THOOTHUKUDI: The term 'unsung hero' has become stale from overuse. However, with a land that has witnessed as many riveting epochs as ours, scores of worthy heroes needless to say get overlooked. The Neithal Writers Movement invites our attention to one such leader -- Don Gabriel De Cruz Parathavarma Pandian.
Born on December 13, 1753, Parathavarma Pandian ascended to the throne succeeding Don Caspar Anthony De Cruz Vaz Victoria Parathavarma Pandian in 1779, and ruled over the Pearl Fishery Coast till his death in 1808.
Parathavar or the Paravar is a fishermen community, which was converted to Roman Catholicism by the Portuguese in 1532-34 upon a promise to protect them from the Arabs, who were then trying to conquer the Pearl Fishery Coast. The flourishing pearl fishing and trade in the region had invited unnecessary clashes off the coast.
Ally of the British initially
Parathavarma Pandian had initially joined hands with the British forces to defeat the Dutch forces, who controlled the beach road in the 1780s. However, soon he associated with Panchalankurichi Poligar ruler Veerapandiya Kattabomman to fight against the English rule.
Tamil writer and coordinator of the Neithal Writer Movement Neithal Anto said Parathavarma Pandian was also known as 'Pandiyapathy'. "He had a good relationship with Kattabomman, who sailed to far-off destinations in Pandiyapathy's ship. Following a defeat in the first Poligar War, the Britishers hanged Kattabomman in 1799 and imprisoned his younger brother Oomaithurai at Palayamkottai prison. Oomaithurai managed to escape from prison in February 1801. "It was Pandiyapathy who sheltered and protected Oomaithurai at the nearby Pandian Theevu island after the prison break," Anto said.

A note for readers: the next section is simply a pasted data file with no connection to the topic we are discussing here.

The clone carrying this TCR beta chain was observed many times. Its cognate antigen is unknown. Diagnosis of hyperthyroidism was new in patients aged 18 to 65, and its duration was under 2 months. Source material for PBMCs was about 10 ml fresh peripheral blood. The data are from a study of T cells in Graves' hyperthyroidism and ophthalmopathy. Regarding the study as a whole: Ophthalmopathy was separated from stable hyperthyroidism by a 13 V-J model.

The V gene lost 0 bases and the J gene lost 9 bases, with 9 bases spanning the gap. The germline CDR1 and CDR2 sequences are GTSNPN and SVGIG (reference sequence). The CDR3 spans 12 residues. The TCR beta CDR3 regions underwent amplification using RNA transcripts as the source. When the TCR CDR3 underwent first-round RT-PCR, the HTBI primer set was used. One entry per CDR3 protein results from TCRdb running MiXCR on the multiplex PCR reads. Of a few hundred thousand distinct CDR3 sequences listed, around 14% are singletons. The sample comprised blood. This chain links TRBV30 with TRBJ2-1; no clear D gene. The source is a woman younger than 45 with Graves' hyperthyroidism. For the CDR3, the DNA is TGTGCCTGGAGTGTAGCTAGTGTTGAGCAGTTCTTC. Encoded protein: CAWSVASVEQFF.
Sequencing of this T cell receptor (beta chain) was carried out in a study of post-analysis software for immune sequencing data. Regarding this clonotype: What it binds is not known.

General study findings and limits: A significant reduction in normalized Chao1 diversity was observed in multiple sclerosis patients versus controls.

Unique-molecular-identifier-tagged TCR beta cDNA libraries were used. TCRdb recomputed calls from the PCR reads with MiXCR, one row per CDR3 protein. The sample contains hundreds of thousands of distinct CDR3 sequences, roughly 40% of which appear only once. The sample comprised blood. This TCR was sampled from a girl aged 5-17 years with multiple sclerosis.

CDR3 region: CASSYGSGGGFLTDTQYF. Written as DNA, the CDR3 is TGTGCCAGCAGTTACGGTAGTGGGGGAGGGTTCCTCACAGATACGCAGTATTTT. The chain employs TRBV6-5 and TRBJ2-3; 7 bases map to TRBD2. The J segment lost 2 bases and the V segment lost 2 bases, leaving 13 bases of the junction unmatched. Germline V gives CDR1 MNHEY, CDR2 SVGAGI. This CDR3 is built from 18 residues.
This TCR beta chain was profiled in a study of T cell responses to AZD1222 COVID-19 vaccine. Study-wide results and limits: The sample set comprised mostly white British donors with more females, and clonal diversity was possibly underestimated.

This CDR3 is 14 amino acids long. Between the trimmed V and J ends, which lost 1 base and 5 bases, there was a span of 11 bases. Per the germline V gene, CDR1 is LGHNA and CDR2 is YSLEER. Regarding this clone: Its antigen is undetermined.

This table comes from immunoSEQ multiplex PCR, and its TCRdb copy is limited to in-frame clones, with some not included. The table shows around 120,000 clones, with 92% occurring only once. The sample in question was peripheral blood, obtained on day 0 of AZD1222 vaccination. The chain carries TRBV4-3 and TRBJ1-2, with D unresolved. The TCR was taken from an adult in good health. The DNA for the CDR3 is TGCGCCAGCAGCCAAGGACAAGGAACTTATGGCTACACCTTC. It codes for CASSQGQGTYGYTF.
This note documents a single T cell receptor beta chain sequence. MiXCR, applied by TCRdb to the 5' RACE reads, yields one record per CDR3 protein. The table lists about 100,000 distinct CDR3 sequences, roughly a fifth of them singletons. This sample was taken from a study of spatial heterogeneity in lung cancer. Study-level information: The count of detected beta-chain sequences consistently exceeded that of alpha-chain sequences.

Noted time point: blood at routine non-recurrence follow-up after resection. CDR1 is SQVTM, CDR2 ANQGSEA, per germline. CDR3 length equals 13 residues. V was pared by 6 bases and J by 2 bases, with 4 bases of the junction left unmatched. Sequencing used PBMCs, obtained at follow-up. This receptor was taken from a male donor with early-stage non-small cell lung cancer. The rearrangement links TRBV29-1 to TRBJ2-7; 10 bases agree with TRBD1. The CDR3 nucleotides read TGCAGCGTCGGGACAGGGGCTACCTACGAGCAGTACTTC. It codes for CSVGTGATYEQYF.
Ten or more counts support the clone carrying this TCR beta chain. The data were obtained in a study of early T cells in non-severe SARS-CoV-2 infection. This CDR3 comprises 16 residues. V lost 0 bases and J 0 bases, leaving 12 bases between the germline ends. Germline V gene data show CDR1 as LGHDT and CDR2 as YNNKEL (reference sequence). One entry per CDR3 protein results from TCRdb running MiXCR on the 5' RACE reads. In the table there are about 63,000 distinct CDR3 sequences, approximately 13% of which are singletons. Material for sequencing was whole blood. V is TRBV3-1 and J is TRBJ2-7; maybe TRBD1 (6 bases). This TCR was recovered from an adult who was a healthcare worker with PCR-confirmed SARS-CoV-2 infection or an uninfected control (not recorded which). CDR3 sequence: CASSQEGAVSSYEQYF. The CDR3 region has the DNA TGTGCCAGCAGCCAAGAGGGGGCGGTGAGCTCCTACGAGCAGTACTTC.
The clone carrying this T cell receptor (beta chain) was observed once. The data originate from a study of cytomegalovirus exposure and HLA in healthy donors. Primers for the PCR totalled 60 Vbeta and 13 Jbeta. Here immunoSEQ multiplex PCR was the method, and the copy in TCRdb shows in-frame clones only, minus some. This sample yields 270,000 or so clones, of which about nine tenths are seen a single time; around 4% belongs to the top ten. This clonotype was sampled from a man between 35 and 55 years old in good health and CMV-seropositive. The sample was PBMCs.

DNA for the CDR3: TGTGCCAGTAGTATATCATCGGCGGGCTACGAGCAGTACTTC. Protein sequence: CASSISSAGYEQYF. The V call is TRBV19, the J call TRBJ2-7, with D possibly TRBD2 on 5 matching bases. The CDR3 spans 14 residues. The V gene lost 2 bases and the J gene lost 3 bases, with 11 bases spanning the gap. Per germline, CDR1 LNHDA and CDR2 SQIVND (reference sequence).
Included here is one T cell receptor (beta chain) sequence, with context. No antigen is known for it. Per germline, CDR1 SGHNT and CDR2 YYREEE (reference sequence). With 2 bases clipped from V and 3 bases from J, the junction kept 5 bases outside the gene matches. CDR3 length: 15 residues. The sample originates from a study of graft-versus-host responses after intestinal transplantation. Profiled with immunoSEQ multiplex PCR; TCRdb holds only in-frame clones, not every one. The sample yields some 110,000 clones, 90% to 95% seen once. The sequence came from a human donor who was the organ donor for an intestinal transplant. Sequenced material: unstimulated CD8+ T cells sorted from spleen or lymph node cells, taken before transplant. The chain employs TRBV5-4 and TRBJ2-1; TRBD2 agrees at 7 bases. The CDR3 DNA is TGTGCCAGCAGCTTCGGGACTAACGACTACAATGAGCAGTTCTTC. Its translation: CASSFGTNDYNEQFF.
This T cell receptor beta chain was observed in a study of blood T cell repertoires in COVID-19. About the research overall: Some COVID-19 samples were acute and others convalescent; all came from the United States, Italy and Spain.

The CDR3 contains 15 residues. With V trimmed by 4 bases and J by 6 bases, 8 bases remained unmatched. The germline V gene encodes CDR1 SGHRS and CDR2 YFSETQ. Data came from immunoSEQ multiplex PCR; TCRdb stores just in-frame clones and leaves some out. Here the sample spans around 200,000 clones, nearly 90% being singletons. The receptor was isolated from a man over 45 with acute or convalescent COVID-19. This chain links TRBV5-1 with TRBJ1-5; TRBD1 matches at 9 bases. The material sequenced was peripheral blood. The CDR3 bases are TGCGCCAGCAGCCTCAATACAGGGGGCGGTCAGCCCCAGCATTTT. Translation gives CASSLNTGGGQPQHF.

Secret meeting to supply explosives
Pandiyapathy, Oomaithurai, Nagaraja Monigar of Tirunelveli and Mayilappan of Ramanathapuram held a secret meeting at Kadalkudi, and Pandiyapathy was entrusted with supplying explosives to retaliate against the British. "As promised, he brought explosives through his sources from Sri Lanka by sea," Anto said. Later, the British ordered the capture of Pandiyapathy, but the leader managed to give authorities the slip till his death at the age of 56 in 1808.
The then British General Collins had mentioned that they found guns and modern weapons at Panchalankurichi fort when they demolished it. Also, professor Rajaiyan of Madurai University had stated in his research book 'South Indian Rebellion' that the Paravar headman had not only joined the rebellion but also supplied guns, wall pieces and gun powder for the promotion of violent struggle.
Tiruchendur Murugan temple car
Pandiyapathy had also shared the traditional right to pull the rope of Tiruchendur Murugan temple car during carnivals. However, Catholic priests asked him to give up the right when he embraced Christianity, Mamannar Vanangamudi Parathar Peravai general secretary Roosvelt told TNIE. To follow the same tradition, Pandiyapathy later offered a golden chariot for the Our Lady of Snows Church in Thoothukudi, which was the head centre for the seven fishing jetties in 1806. Thus he was also called as "Thermaran", he added.
Upon his death, Pandiyapathy was buried in Thoothukudi, and his tomb is still preserved at the La Salle Higher Secondary School campus.
'Honour the memories'
The Neithal Writers Movement has urged the state government to recognise the freedom struggle of Parathavarma Pandian. They also want the beach road stretch between Trespuram and Roche Park to be named after Pandiyapathy. On the 268th birth anniversary of the fisherfolk leader, writers and historians have tipped their hat to the forgotten valour and sacrifices of Pandiyapathy.
* Neithal is a Sangam era literature based on land classification of sea and surroundings